'Roboglasses' from FauxSee Innovations Help Visually Impaired

by Luke Jones  on Monday, Aug. 5, 2013 12:00 am  

Tim Zigler, left in inset, and Brandon Foshee formed Fauxsee to sell Roboglasses, a device that helps the visually impaired avoid head and upper body injury. The original Roboglasses prototype (below), designed by Tim Zigler, was simply a pair of sunglasses with parking aid sensors attached.

Ten years ago, Brandon Foshee of Magnolia was suffering from headaches and blurred vision. Doctors told him his optic nerve was swelling and they couldn’t do anything to prevent it from rupturing. The resulting scar tissue robbed Foshee of his sight.

Now, Foshee and his brother-in-law Tim Zigler are turning that tragedy into business with the development of “Roboglasses,” a product intended to keep the visually impaired aware of their surroundings and reduce injuries.

Zigler grew up in Magnolia but now lives in Scottsdale, Ariz. When he met his brother-in-law, the first thing Zigler asked him was what type of technology was available to help the visually impaired move freely. Foshee was relying mostly on the traditional methods.

“As soon as he said he just uses the cane and guide dog, my brain started working,” Zigler said. “I thought that was crazy.”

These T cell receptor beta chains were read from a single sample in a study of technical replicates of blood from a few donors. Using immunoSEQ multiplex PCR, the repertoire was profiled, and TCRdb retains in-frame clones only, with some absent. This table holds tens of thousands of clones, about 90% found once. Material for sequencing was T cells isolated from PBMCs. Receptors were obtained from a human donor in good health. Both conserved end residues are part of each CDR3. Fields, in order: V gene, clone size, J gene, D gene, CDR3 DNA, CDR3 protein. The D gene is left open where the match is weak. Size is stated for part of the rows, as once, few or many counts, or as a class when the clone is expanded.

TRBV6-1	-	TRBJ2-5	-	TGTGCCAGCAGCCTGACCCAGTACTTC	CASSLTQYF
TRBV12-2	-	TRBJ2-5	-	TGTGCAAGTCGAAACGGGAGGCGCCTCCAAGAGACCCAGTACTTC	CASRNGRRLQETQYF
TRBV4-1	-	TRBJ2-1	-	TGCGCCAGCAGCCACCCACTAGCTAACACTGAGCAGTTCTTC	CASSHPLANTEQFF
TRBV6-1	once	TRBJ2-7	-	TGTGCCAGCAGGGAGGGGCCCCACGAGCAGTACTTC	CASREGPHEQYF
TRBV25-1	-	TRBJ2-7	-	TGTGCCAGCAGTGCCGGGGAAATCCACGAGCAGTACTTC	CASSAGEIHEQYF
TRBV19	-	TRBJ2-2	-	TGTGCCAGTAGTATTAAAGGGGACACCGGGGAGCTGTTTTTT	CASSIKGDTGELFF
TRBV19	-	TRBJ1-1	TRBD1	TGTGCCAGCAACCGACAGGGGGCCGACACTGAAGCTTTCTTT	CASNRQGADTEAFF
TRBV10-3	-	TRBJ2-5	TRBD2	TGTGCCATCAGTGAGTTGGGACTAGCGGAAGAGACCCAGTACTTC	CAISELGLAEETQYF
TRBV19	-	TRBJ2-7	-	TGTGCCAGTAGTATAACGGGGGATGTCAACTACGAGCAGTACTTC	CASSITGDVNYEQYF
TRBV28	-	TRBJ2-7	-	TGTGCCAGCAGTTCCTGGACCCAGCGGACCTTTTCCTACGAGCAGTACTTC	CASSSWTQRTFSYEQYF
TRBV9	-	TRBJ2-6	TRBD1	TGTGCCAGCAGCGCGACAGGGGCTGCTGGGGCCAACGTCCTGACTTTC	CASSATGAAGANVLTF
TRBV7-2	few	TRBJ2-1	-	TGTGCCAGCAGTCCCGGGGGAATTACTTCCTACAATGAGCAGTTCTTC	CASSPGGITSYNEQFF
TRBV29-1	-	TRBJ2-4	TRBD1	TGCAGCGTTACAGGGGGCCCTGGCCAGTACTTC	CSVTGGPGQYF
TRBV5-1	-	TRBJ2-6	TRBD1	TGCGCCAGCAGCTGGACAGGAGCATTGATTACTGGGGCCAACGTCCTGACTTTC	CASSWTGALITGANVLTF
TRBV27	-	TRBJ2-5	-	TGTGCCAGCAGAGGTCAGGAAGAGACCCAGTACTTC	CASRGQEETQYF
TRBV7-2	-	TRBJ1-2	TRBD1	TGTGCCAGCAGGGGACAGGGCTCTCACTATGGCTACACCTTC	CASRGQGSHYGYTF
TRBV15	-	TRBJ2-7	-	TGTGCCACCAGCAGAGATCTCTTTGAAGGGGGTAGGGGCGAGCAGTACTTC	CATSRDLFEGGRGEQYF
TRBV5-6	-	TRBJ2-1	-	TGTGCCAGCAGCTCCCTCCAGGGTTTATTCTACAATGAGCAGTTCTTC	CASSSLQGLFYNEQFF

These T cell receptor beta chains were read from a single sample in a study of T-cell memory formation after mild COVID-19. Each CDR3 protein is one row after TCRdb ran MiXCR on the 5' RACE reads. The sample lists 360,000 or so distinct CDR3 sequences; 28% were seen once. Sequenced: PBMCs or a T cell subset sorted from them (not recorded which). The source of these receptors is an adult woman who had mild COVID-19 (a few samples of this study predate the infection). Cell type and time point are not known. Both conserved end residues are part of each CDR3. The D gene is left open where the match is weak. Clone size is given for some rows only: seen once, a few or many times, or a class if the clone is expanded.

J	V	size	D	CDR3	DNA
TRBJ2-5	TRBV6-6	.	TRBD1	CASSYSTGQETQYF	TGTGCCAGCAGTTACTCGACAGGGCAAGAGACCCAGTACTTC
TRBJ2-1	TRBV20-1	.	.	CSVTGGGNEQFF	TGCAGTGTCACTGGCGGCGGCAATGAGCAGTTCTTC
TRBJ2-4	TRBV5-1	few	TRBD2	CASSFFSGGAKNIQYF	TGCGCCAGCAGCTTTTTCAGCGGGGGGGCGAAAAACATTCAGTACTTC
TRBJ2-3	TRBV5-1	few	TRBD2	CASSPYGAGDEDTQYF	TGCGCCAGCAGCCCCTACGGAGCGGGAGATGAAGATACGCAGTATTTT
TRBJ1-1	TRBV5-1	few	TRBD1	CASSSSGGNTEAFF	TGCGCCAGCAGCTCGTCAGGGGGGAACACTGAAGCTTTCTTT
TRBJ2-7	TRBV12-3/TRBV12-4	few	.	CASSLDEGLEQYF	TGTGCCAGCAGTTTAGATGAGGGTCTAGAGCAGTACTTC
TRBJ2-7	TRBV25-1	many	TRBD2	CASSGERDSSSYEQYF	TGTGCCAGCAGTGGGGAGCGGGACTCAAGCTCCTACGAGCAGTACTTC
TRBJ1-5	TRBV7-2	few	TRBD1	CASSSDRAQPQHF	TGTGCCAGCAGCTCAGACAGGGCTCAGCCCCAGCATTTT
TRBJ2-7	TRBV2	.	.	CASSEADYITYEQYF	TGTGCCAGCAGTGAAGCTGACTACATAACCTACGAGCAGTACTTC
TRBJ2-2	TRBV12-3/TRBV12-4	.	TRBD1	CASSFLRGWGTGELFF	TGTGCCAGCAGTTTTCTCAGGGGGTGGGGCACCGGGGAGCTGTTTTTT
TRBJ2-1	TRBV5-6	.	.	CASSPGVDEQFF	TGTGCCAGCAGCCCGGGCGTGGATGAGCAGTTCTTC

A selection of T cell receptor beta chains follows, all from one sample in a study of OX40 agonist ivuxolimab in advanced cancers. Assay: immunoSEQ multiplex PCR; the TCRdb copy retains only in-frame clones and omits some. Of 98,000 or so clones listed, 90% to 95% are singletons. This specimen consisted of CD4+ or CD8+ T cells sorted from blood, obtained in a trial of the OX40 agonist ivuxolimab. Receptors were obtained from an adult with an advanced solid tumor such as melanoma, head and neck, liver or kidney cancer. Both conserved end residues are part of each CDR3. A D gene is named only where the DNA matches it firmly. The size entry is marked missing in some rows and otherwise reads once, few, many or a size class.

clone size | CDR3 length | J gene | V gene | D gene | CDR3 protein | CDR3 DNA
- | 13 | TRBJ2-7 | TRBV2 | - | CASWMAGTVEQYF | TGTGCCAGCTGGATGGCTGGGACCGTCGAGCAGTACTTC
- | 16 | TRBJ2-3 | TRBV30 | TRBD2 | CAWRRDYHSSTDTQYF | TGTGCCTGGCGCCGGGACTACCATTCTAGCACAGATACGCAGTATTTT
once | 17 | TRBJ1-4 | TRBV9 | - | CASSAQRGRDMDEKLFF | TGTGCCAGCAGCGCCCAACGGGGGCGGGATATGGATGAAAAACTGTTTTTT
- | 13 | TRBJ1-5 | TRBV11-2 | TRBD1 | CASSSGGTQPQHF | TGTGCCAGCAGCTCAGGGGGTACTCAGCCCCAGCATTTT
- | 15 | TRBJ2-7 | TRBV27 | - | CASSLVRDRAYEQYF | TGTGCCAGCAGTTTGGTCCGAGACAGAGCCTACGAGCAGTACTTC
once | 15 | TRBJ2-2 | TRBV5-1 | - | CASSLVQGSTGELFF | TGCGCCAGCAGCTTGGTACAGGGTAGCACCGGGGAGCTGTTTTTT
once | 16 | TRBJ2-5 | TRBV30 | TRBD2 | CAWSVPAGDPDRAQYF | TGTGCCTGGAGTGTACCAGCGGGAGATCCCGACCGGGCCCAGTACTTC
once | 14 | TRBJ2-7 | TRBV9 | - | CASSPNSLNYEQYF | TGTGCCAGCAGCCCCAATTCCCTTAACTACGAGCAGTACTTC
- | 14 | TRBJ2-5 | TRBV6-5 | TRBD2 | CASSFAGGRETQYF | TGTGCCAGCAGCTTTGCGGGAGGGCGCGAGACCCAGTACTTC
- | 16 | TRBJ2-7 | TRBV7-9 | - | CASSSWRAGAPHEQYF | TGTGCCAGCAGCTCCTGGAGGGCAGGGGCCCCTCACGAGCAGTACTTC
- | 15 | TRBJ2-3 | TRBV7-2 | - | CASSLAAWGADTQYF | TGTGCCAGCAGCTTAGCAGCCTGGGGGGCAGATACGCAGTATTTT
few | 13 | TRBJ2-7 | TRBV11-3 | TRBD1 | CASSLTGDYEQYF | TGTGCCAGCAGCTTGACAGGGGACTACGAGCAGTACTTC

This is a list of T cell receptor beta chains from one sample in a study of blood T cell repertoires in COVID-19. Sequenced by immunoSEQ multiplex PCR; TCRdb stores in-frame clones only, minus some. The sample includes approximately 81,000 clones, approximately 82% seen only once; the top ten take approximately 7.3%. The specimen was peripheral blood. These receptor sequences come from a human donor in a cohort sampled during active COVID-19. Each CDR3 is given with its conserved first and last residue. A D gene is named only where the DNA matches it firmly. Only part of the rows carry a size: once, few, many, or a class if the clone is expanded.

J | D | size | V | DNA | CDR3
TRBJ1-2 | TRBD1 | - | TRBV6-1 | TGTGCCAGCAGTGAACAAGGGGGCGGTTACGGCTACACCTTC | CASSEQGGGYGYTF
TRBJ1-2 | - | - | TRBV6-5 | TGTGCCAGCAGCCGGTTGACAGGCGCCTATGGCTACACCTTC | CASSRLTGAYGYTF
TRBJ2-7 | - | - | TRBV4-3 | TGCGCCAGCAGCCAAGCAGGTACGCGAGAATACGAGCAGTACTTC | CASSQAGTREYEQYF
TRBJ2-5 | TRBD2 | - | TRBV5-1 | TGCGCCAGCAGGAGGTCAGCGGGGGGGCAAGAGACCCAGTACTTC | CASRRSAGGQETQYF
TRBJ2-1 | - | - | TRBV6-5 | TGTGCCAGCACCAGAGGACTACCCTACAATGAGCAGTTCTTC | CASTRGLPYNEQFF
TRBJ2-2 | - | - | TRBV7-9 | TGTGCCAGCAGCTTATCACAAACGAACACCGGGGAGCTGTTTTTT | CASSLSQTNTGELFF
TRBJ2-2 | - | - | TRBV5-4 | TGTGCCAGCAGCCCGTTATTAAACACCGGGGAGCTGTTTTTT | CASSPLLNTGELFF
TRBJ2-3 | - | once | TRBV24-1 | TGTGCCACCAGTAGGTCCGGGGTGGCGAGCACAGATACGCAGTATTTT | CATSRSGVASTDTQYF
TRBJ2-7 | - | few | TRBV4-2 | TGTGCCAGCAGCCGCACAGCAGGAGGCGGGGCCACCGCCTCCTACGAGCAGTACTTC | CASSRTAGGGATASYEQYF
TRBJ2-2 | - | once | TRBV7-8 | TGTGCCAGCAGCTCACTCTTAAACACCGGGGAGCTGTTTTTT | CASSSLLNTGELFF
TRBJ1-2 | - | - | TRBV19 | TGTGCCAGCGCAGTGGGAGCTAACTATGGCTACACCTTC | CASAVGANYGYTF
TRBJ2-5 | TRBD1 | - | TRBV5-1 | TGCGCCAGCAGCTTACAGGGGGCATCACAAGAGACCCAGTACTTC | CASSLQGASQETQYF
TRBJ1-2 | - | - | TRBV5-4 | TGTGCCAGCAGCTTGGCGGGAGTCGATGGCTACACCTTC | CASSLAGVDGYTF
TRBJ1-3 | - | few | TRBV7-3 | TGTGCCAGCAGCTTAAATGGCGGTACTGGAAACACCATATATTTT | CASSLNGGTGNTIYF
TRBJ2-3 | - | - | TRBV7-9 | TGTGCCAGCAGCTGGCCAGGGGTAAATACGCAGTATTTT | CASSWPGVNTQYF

Zigler was a finance manager for a car dealership and had worked in the auto industry for many years.

“When you start seeing cars that can park themselves and can tell what’s in front of you, I thought it was mind-blowing that we still didn’t have some technology that could recognize objects,” he said.

He started thinking about how Foshee, despite having an above-average sense of direction, would sometimes still walk into things and injure himself, even in familiar areas. Plus, his guide dog and cane couldn’t prevent collisions with obstacles at chest or head height.

“A cane doesn’t protect the traveler against low-hanging items like awnings on buildings that happen to be down low, or if tree branches are sticking out, or even a pole — you might miss the pole but you might not miss the sign,” said Larry Dickerson, CEO of World Services for the Blind in Little Rock. “Occasionally, visually impaired people get hit in the upper body with an obstacle in their path that the cane wouldn’t pick up. … Even a dog might miss picking up on an overhead object.”

Dickerson said there are “laser canes” that detect objects and send signals to the user, but very few people have those.

These thoughts were on Zigler’s mind as he was backing his car out of his driveway one day in 2011. Like many cars, Zigler’s had sensors that would activate an alarm when he was getting too close to an obstacle.

“He realized, why can’t this technology be used to help blind people like me?” Foshee said.

“I called Brandon and said, ‘Hey, I’ve got an idea,’” Zigler said. “I’ve thought myself through this, and I think I can buy a back-up sensor kit and build a crude model. … At first it wasn’t a business idea. It was kind of a common courtesy idea. So what I did is I went to AutoZone and bought a back-up detector kit and built the first prototype.”



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